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This isn’t initially a huge problem since its first success is probably going to be in mixed Linux/UNIX/Windows shops where Windows is only on the desktop. But, these mixed shops are probably owned largely by IBM and HP right now and these competing vendors are probably not going to give them up easily – suggesting this opportunity won’t last long for Dell.

In addition, the Linux revenue model is upside down from what Dell needs. They are being hit on revenue and margin. Linux is perceived as having less relative value than Windows (folks won’t pay as much for it and many think Linux should be free) and disproportionately to its actual cost. In short, people expect a bigger discount for Linux than Dell actually saves by using Linux.

If they could sell it for the same price as Windows, or ideally more, the financial incentives to do Linux would be strong. For now the opposite is true and if they cannibalize Windows sales with Linux they will hurt both revenue and margins. And even if they expand their market they will probably erode margins, making things worse.

Linux needs to be seen as on par with Windows, from a price/value perspective, and the marketing and positioning to make that happen is currently beyond any Linux vendor. And while Dell could make this up, the margins are currently too tight to provide the level of marketing cash needed to make this work.

Finally, the Free Software Foundation appears to be doing its level best to make Linux appear anti-business. Fortunately they are being fought by both the primary vendors selling Linux and Linus Torvalds himself.

This all makes it very difficult for Dell to scale the offering. And, just as if they succeeded they would drive other OEMs to Linux, if they fail they will probably set Linux back years with regard to desktop deployments. Dell is still a major bellwether and whatever happens, the result will be significant.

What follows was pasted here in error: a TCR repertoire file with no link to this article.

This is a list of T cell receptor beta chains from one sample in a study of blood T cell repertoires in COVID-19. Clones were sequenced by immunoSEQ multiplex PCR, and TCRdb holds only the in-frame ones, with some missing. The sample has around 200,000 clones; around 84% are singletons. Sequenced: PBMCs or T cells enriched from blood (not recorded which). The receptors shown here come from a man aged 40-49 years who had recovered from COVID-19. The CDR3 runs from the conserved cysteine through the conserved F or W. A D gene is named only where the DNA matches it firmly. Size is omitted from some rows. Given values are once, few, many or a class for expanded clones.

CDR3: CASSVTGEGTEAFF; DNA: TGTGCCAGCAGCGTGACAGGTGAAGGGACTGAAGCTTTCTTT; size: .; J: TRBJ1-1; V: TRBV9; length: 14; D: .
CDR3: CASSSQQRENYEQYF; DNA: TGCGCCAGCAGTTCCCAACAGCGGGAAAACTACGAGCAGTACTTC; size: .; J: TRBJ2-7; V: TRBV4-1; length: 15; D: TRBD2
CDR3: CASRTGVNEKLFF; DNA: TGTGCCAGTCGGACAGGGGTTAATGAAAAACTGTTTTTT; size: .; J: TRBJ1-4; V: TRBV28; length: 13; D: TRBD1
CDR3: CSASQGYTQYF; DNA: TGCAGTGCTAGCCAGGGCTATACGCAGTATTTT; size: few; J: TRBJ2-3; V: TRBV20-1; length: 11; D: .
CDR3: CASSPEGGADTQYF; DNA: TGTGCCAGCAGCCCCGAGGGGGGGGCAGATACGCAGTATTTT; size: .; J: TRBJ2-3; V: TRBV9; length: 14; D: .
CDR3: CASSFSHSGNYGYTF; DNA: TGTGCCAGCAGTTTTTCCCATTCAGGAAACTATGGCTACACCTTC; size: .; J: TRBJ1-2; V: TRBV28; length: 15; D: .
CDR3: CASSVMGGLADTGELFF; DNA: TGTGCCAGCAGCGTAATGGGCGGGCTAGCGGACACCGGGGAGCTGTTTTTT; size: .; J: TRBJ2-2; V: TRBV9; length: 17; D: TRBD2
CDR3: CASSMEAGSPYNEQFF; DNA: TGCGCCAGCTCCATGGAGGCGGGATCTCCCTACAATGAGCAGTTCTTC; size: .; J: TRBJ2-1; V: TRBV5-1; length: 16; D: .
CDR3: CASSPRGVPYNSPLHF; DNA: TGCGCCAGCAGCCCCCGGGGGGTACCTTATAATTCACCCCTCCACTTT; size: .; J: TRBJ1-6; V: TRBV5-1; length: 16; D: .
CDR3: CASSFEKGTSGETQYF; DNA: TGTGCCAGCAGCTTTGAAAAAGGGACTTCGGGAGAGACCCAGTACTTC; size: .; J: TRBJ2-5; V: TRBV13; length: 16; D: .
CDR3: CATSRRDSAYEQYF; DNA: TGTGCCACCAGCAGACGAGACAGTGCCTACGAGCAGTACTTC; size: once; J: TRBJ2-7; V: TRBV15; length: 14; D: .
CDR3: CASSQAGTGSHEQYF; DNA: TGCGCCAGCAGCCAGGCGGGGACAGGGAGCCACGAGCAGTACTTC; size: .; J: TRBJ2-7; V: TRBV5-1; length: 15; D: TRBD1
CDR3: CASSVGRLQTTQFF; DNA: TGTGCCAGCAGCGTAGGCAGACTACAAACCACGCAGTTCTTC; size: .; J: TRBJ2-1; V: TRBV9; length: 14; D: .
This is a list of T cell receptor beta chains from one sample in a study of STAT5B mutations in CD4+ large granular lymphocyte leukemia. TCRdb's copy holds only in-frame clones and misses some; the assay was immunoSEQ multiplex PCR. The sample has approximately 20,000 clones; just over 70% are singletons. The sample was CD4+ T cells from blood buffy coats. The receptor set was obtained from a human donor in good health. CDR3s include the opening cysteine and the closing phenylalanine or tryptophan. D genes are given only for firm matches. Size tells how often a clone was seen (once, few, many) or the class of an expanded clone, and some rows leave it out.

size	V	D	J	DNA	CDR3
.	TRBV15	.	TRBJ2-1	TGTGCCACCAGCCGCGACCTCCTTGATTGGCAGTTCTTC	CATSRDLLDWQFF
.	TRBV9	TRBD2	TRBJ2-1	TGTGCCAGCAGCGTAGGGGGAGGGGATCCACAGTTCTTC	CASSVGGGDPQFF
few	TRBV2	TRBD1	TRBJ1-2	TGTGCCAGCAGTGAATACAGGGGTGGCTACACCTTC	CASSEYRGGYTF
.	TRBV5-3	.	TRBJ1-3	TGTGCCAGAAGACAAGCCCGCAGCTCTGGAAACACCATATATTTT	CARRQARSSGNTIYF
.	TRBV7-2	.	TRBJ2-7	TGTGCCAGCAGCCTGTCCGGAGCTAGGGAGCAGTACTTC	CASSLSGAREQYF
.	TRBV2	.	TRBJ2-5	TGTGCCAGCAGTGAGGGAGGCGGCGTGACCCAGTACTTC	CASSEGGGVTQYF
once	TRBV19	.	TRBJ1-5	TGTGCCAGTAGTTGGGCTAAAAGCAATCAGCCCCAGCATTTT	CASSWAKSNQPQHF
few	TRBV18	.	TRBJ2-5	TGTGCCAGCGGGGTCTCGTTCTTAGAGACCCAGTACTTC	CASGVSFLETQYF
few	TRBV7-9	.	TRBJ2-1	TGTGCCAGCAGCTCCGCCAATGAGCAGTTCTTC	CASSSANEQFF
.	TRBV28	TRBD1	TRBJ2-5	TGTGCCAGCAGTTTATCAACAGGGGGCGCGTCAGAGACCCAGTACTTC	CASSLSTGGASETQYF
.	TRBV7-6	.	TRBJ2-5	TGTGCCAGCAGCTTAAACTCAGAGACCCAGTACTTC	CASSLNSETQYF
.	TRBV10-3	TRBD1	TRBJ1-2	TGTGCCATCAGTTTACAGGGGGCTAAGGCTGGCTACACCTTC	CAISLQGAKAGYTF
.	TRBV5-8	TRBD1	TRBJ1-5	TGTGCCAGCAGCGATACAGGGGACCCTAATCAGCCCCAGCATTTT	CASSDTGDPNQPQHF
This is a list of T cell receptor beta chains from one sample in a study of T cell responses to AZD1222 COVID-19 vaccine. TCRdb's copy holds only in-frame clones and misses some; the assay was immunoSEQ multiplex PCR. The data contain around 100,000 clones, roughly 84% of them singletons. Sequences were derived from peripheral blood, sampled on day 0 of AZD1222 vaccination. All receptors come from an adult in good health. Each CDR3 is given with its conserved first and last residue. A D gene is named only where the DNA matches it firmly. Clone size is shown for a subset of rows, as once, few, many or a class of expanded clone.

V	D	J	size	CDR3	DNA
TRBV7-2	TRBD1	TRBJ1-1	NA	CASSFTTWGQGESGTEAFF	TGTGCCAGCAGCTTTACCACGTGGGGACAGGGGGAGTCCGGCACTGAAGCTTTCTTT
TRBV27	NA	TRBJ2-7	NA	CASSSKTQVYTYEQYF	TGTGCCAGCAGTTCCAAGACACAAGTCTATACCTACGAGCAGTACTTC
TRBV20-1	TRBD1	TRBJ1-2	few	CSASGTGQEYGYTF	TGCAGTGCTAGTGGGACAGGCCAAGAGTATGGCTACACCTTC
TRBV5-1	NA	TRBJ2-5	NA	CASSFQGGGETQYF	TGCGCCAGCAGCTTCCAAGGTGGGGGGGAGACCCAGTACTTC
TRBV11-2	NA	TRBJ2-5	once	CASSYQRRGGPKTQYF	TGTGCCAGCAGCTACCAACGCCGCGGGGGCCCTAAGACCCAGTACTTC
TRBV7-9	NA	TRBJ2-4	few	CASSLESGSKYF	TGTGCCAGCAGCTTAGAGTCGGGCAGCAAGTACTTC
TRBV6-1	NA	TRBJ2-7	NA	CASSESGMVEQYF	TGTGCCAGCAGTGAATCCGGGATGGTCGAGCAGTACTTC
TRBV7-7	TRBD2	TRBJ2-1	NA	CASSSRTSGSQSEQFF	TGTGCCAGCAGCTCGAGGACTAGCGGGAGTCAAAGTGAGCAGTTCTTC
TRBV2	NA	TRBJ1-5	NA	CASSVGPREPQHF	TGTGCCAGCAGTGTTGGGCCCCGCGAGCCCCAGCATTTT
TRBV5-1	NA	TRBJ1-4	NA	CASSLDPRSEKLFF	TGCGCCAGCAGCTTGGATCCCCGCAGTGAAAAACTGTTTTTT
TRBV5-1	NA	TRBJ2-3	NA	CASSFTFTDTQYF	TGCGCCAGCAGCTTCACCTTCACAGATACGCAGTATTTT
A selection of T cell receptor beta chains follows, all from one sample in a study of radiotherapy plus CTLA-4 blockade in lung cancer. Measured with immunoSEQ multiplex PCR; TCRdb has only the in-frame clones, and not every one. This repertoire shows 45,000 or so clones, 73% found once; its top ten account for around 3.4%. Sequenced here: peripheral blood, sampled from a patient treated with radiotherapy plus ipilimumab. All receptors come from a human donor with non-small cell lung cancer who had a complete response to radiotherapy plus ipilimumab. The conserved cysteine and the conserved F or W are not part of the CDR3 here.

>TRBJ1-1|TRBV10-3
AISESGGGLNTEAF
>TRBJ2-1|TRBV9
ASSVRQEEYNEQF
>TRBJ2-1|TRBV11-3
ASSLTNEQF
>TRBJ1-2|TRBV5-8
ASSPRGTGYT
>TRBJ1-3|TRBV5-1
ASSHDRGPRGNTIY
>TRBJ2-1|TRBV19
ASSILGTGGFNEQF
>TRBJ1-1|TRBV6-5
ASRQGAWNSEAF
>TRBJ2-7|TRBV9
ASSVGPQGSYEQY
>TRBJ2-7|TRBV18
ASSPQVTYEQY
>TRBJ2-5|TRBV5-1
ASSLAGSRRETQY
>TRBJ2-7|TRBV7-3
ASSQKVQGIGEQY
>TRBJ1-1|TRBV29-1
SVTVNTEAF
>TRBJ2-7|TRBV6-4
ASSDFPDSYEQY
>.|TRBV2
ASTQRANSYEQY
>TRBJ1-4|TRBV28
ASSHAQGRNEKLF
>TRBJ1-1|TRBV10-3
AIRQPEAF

Microsoft’s Response

What set this up was a series of mistakes that Microsoft made over the last several years with regard to how Dell and the other OEMs were treated, coupled with the damage Vista ended up doing to Dell’s financial performance.

Microsoft’s tools are limited and if they now suddenly engage with Dell it will only confirm that what Dell plans to do with Linux had the intended result. Of course that might make Dell take a smaller position with Linux, but it won’t stop the effort and if Linux can meet Dell’s revenue and profit need (which is risky) they are likely to expand this initial offering and others will quickly follow.

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What Microsoft must do is engage the OEMs and win back their hearts and minds, and that is going to take awhile. Fortunately folks don’t like change and Microsoft is embedded with these firms in terms of hardware support, secondary alliances, and joint initiatives all of which won’t go away very quickly. In addition people generally like the status quo and Microsoft is a known entity on the desktop.